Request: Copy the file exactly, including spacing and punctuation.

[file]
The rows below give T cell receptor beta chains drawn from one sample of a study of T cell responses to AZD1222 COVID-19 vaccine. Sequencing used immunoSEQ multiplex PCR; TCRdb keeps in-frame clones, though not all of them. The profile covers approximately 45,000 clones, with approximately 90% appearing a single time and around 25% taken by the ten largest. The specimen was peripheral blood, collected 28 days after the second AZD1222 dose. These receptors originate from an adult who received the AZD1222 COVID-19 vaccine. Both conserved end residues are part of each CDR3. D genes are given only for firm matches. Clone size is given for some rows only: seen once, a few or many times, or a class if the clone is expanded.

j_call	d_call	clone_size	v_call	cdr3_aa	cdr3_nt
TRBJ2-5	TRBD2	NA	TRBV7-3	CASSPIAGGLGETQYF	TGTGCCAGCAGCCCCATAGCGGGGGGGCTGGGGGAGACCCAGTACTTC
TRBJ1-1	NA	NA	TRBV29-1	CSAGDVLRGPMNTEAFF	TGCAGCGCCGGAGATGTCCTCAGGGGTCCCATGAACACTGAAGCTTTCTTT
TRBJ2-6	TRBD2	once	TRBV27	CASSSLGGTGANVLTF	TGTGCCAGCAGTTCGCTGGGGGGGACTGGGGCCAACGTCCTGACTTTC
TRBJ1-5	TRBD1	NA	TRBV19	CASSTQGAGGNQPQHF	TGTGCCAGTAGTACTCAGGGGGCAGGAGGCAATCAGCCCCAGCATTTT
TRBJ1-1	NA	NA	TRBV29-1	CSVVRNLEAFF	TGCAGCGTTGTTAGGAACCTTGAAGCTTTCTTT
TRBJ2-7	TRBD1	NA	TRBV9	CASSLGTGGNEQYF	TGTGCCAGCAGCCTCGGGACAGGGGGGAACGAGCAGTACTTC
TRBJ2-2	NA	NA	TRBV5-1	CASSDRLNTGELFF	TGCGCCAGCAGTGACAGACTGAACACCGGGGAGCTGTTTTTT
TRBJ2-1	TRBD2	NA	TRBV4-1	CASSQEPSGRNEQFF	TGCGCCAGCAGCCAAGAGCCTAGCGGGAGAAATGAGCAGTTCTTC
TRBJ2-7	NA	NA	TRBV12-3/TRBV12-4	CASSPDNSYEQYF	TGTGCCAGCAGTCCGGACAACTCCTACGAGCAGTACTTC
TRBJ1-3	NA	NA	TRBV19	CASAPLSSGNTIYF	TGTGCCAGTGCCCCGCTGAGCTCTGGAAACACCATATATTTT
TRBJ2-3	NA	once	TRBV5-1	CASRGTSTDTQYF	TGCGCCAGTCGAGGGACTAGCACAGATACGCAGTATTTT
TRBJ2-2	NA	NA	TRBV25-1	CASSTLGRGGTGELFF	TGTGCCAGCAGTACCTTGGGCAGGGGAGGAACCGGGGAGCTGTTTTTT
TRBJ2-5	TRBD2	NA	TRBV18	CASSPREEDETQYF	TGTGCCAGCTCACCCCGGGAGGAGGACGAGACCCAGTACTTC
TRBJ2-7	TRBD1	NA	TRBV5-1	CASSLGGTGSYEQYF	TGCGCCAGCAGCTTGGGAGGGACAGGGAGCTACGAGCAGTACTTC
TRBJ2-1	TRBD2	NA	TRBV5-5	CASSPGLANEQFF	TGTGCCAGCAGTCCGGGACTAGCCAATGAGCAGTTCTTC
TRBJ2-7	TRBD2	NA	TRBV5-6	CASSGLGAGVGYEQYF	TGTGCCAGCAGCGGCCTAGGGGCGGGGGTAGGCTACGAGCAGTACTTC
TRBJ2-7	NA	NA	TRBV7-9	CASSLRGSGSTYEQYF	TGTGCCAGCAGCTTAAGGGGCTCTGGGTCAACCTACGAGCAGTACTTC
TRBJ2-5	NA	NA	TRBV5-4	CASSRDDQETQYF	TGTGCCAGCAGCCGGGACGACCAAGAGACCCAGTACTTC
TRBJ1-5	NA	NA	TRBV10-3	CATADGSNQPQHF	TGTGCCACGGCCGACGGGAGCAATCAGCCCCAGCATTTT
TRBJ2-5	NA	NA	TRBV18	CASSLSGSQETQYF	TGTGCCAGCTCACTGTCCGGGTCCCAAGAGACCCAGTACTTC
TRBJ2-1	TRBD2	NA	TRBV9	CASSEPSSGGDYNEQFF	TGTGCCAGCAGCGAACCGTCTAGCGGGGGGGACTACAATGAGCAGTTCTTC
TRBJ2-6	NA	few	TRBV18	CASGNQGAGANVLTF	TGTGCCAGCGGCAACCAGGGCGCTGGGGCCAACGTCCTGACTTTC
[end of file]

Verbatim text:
The rows below give T cell receptor beta chains drawn from one sample of a study of T cell responses to AZD1222 COVID-19 vaccine. Sequencing used immunoSEQ multiplex PCR; TCRdb keeps in-frame clones, though not all of them. The profile covers approximately 45,000 clones, with approximately 90% appearing a single time and around 25% taken by the ten largest. The specimen was peripheral blood, collected 28 days after the second AZD1222 dose. These receptors originate from an adult who received the AZD1222 COVID-19 vaccine. Both conserved end residues are part of each CDR3. D genes are given only for firm matches. Clone size is given for some rows only: seen once, a few or many times, or a class if the clone is expanded.

j_call	d_call	clone_size	v_call	cdr3_aa	cdr3_nt
TRBJ2-5	TRBD2	NA	TRBV7-3	CASSPIAGGLGETQYF	TGTGCCAGCAGCCCCATAGCGGGGGGGCTGGGGGAGACCCAGTACTTC
TRBJ1-1	NA	NA	TRBV29-1	CSAGDVLRGPMNTEAFF	TGCAGCGCCGGAGATGTCCTCAGGGGTCCCATGAACACTGAAGCTTTCTTT
TRBJ2-6	TRBD2	once	TRBV27	CASSSLGGTGANVLTF	TGTGCCAGCAGTTCGCTGGGGGGGACTGGGGCCAACGTCCTGACTTTC
TRBJ1-5	TRBD1	NA	TRBV19	CASSTQGAGGNQPQHF	TGTGCCAGTAGTACTCAGGGGGCAGGAGGCAATCAGCCCCAGCATTTT
TRBJ1-1	NA	NA	TRBV29-1	CSVVRNLEAFF	TGCAGCGTTGTTAGGAACCTTGAAGCTTTCTTT
TRBJ2-7	TRBD1	NA	TRBV9	CASSLGTGGNEQYF	TGTGCCAGCAGCCTCGGGACAGGGGGGAACGAGCAGTACTTC
TRBJ2-2	NA	NA	TRBV5-1	CASSDRLNTGELFF	TGCGCCAGCAGTGACAGACTGAACACCGGGGAGCTGTTTTTT
TRBJ2-1	TRBD2	NA	TRBV4-1	CASSQEPSGRNEQFF	TGCGCCAGCAGCCAAGAGCCTAGCGGGAGAAATGAGCAGTTCTTC
TRBJ2-7	NA	NA	TRBV12-3/TRBV12-4	CASSPDNSYEQYF	TGTGCCAGCAGTCCGGACAACTCCTACGAGCAGTACTTC
TRBJ1-3	NA	NA	TRBV19	CASAPLSSGNTIYF	TGTGCCAGTGCCCCGCTGAGCTCTGGAAACACCATATATTTT
TRBJ2-3	NA	once	TRBV5-1	CASRGTSTDTQYF	TGCGCCAGTCGAGGGACTAGCACAGATACGCAGTATTTT
TRBJ2-2	NA	NA	TRBV25-1	CASSTLGRGGTGELFF	TGTGCCAGCAGTACCTTGGGCAGGGGAGGAACCGGGGAGCTGTTTTTT
TRBJ2-5	TRBD2	NA	TRBV18	CASSPREEDETQYF	TGTGCCAGCTCACCCCGGGAGGAGGACGAGACCCAGTACTTC
TRBJ2-7	TRBD1	NA	TRBV5-1	CASSLGGTGSYEQYF	TGCGCCAGCAGCTTGGGAGGGACAGGGAGCTACGAGCAGTACTTC
TRBJ2-1	TRBD2	NA	TRBV5-5	CASSPGLANEQFF	TGTGCCAGCAGTCCGGGACTAGCCAATGAGCAGTTCTTC
TRBJ2-7	TRBD2	NA	TRBV5-6	CASSGLGAGVGYEQYF	TGTGCCAGCAGCGGCCTAGGGGCGGGGGTAGGCTACGAGCAGTACTTC
TRBJ2-7	NA	NA	TRBV7-9	CASSLRGSGSTYEQYF	TGTGCCAGCAGCTTAAGGGGCTCTGGGTCAACCTACGAGCAGTACTTC
TRBJ2-5	NA	NA	TRBV5-4	CASSRDDQETQYF	TGTGCCAGCAGCCGGGACGACCAAGAGACCCAGTACTTC
TRBJ1-5	NA	NA	TRBV10-3	CATADGSNQPQHF	TGTGCCACGGCCGACGGGAGCAATCAGCCCCAGCATTTT
TRBJ2-5	NA	NA	TRBV18	CASSLSGSQETQYF	TGTGCCAGCTCACTGTCCGGGTCCCAAGAGACCCAGTACTTC
TRBJ2-1	TRBD2	NA	TRBV9	CASSEPSSGGDYNEQFF	TGTGCCAGCAGCGAACCGTCTAGCGGGGGGGACTACAATGAGCAGTTCTTC
TRBJ2-6	NA	few	TRBV18	CASGNQGAGANVLTF	TGTGCCAGCGGCAACCAGGGCGCTGGGGCCAACGTCCTGACTTTC